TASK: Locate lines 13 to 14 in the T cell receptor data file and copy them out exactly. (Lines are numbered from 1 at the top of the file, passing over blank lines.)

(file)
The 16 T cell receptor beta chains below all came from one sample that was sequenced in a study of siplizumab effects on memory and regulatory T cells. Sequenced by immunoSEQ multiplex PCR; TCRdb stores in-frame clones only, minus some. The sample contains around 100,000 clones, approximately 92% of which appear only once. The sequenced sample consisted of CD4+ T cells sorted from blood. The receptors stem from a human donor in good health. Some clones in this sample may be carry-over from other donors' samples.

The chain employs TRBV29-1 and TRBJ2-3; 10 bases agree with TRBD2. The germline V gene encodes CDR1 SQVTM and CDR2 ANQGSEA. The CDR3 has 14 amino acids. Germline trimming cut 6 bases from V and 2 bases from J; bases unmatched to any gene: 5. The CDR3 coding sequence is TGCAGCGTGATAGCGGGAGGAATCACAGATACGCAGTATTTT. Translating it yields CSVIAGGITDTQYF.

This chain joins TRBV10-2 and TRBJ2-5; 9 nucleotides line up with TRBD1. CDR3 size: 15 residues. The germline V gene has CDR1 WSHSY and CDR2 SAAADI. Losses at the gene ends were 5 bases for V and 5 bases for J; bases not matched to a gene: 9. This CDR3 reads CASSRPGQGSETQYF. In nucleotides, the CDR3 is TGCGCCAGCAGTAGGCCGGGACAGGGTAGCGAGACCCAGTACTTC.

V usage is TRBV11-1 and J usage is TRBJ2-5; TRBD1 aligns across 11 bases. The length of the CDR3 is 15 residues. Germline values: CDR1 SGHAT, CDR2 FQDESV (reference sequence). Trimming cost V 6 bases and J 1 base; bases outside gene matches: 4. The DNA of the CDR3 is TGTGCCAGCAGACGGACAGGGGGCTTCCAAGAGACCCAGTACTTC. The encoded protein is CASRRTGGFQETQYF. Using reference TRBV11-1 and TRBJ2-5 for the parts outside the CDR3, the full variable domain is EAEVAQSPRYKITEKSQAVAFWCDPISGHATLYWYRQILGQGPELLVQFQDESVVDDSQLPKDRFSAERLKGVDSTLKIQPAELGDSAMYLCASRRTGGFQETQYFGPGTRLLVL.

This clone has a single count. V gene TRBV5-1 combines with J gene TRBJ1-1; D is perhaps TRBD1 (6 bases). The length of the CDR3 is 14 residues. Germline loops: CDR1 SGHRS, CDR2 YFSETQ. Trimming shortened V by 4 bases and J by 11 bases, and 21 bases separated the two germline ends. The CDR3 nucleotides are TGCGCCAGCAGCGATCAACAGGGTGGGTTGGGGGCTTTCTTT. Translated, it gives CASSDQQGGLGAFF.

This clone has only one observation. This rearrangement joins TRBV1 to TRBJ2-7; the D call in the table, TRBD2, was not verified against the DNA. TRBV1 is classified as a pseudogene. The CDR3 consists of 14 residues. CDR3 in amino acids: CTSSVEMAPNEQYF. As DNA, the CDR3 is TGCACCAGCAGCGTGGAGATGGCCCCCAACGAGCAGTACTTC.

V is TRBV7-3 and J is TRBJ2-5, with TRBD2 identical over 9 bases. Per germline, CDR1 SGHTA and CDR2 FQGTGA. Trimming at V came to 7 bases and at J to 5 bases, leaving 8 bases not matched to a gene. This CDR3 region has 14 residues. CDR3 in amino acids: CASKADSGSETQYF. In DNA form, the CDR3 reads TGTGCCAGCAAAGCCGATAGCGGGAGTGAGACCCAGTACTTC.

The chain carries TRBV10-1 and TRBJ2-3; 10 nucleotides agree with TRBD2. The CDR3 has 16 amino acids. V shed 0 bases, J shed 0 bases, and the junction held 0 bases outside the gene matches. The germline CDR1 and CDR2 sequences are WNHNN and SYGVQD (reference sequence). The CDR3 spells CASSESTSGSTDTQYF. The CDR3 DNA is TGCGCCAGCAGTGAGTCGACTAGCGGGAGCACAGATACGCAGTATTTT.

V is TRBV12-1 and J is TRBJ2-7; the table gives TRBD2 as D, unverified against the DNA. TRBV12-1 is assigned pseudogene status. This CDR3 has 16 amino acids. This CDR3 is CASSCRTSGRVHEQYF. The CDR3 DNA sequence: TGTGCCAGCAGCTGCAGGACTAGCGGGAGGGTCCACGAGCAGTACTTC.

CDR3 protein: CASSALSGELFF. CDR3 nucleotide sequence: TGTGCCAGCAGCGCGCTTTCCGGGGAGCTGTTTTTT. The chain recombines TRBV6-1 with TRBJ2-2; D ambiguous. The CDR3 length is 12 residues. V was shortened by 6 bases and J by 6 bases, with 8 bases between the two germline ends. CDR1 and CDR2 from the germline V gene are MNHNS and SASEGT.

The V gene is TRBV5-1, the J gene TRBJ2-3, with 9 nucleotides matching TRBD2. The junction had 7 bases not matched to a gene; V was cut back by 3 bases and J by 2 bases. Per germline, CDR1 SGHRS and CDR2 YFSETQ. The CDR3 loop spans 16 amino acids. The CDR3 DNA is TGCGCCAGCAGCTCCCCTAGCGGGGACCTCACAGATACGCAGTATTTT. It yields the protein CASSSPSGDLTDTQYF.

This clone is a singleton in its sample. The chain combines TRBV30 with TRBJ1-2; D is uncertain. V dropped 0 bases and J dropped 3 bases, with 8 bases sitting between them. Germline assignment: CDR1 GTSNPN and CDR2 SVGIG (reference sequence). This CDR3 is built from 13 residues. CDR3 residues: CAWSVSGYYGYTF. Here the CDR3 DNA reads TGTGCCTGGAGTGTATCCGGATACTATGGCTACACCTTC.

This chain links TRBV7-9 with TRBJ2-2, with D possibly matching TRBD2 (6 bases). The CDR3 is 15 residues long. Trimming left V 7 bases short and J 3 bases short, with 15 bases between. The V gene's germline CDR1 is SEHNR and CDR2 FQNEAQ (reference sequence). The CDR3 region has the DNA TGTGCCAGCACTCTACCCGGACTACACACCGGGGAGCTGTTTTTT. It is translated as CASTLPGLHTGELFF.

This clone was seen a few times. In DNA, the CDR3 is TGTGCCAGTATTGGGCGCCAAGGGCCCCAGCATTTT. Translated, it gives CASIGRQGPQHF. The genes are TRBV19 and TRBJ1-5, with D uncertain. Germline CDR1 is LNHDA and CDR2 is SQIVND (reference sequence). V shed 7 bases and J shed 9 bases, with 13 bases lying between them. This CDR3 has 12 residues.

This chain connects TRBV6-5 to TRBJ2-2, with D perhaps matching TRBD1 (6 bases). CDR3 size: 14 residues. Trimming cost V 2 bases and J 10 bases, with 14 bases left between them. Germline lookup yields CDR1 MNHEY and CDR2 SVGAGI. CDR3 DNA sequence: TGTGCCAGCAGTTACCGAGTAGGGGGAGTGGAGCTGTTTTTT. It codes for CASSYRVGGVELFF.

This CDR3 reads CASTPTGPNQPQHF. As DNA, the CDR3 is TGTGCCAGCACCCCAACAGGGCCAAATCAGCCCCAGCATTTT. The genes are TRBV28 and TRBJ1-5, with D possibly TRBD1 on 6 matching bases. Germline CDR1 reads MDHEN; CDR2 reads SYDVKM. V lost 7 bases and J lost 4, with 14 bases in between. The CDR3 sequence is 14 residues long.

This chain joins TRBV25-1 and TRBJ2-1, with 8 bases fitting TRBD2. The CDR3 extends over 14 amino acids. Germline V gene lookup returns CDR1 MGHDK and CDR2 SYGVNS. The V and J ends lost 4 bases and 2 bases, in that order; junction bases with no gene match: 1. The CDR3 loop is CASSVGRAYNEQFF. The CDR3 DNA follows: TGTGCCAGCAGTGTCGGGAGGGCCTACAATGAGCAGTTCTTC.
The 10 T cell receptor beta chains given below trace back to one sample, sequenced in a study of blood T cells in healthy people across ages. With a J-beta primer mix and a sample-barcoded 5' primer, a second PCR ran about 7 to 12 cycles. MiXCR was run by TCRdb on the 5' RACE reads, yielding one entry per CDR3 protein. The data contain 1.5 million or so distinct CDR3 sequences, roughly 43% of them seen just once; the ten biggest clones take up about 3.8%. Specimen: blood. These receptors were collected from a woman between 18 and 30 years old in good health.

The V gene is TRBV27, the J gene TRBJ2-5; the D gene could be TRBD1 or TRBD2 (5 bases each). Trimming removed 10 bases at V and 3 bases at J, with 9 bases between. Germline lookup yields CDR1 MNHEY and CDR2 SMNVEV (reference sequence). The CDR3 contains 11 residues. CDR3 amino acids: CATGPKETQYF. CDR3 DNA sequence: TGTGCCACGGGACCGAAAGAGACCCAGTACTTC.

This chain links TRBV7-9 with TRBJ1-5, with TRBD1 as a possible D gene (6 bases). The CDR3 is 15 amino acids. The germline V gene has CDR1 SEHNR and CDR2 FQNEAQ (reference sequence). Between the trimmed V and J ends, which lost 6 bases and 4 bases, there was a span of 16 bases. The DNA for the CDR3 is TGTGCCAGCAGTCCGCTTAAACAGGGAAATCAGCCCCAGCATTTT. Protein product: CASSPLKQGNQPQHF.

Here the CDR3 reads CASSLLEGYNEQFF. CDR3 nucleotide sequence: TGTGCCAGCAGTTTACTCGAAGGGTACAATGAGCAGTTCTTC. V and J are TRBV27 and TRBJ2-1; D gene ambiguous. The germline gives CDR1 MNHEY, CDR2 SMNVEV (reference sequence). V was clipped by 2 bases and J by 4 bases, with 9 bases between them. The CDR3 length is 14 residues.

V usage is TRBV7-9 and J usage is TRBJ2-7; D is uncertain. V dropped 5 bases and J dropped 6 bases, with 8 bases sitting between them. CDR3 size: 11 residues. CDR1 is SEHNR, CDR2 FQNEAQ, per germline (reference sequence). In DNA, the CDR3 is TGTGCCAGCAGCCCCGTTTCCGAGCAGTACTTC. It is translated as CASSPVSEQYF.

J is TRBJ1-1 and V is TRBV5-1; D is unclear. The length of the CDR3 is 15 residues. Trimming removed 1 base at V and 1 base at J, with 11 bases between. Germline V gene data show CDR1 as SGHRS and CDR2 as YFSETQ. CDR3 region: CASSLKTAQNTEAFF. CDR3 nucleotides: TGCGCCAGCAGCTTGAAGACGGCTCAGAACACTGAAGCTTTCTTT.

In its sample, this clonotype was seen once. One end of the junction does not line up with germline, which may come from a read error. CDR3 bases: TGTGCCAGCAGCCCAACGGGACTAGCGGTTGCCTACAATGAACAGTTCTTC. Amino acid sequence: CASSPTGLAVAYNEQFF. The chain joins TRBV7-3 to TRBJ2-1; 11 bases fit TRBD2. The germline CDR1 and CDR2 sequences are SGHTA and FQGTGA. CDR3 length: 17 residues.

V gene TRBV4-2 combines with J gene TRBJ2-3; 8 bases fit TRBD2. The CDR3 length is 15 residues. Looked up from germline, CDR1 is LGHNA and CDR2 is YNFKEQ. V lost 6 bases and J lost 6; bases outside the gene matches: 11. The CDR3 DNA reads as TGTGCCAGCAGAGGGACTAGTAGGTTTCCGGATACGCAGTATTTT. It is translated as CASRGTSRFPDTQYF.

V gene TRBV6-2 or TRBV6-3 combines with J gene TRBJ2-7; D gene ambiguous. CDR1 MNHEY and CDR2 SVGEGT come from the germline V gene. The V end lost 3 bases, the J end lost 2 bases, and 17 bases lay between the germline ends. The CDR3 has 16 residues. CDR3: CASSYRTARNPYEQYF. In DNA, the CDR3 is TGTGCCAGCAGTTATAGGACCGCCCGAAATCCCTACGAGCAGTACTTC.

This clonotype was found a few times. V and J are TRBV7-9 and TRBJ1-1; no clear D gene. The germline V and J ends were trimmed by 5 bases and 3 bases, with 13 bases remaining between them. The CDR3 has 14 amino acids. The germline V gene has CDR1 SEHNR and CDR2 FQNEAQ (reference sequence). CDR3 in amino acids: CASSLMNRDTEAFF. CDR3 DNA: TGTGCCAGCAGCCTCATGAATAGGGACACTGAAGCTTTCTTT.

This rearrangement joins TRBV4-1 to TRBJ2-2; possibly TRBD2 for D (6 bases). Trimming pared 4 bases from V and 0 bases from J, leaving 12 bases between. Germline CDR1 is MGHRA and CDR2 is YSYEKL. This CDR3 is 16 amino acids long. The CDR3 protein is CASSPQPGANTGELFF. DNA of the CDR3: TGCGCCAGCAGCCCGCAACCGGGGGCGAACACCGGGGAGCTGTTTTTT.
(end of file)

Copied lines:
This chain links TRBV7-9 with TRBJ2-2, with D possibly matching TRBD2 (6 bases). The CDR3 is 15 residues long. Trimming left V 7 bases short and J 3 bases short, with 15 bases between. The V gene's germline CDR1 is SEHNR and CDR2 FQNEAQ (reference sequence). The CDR3 region has the DNA TGTGCCAGCACTCTACCCGGACTACACACCGGGGAGCTGTTTTTT. It is translated as CASTLPGLHTGELFF.

This clone was seen a few times. In DNA, the CDR3 is TGTGCCAGTATTGGGCGCCAAGGGCCCCAGCATTTT. Translated, it gives CASIGRQGPQHF. The genes are TRBV19 and TRBJ1-5, with D uncertain. Germline CDR1 is LNHDA and CDR2 is SQIVND (reference sequence). V shed 7 bases and J shed 9 bases, with 13 bases lying between them. This CDR3 has 12 residues.